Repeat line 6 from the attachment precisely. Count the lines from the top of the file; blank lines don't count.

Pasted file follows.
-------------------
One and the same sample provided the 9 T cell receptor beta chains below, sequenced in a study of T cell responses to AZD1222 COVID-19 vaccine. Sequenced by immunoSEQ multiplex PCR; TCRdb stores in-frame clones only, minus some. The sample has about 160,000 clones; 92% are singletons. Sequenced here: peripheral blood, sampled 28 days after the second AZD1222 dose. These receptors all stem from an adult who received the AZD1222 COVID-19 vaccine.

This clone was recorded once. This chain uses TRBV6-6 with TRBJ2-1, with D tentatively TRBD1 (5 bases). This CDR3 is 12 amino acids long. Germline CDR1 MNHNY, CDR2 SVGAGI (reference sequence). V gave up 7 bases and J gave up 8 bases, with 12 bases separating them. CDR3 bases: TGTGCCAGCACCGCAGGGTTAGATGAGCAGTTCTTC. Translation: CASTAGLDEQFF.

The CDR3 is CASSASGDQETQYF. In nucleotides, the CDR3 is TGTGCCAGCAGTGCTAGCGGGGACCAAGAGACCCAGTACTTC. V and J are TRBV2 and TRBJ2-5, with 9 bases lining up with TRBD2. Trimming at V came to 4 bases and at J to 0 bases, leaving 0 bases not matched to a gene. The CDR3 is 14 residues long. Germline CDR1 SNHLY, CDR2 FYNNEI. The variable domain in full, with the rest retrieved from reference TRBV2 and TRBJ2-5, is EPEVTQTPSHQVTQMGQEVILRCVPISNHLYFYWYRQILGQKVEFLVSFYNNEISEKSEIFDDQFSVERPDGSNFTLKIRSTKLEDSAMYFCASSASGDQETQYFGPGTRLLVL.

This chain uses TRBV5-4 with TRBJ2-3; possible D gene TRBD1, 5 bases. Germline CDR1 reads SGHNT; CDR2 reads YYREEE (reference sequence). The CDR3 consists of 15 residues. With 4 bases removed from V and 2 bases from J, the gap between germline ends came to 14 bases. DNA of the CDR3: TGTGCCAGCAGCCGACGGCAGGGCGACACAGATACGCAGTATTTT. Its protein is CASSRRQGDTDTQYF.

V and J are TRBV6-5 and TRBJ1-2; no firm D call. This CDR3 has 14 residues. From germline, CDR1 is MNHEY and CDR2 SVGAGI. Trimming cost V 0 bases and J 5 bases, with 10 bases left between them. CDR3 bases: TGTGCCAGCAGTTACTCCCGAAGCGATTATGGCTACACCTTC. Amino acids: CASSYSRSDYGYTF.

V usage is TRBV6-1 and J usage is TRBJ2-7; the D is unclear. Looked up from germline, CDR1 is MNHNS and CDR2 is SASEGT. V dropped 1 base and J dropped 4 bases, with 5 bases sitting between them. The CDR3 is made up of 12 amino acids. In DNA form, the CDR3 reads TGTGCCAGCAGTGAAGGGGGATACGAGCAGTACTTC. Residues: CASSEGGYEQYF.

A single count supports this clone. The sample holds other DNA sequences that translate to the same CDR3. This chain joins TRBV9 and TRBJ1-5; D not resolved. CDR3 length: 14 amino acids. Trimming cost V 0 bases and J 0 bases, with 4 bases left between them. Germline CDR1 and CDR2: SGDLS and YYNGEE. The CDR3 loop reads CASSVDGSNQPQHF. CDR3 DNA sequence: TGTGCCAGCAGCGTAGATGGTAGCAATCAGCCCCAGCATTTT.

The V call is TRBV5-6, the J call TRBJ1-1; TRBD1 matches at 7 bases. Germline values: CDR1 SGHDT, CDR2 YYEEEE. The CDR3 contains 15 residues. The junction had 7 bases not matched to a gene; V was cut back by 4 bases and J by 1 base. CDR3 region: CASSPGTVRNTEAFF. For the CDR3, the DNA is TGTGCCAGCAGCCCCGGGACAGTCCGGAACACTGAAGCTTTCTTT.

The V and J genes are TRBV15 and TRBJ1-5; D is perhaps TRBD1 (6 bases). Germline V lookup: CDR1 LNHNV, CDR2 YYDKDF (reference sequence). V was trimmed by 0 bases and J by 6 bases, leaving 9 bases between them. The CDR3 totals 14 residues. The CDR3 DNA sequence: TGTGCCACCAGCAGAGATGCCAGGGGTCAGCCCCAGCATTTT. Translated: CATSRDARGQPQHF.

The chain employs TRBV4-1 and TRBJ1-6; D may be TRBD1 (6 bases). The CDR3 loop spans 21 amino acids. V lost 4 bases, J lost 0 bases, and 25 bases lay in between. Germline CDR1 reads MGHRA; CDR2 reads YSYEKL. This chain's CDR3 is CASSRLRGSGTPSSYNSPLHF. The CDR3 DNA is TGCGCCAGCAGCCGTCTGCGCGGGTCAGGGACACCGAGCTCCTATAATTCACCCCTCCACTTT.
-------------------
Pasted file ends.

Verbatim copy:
V usage is TRBV6-1 and J usage is TRBJ2-7; the D is unclear. Looked up from germline, CDR1 is MNHNS and CDR2 is SASEGT. V dropped 1 base and J dropped 4 bases, with 5 bases sitting between them. The CDR3 is made up of 12 amino acids. In DNA form, the CDR3 reads TGTGCCAGCAGTGAAGGGGGATACGAGCAGTACTTC. Residues: CASSEGGYEQYF.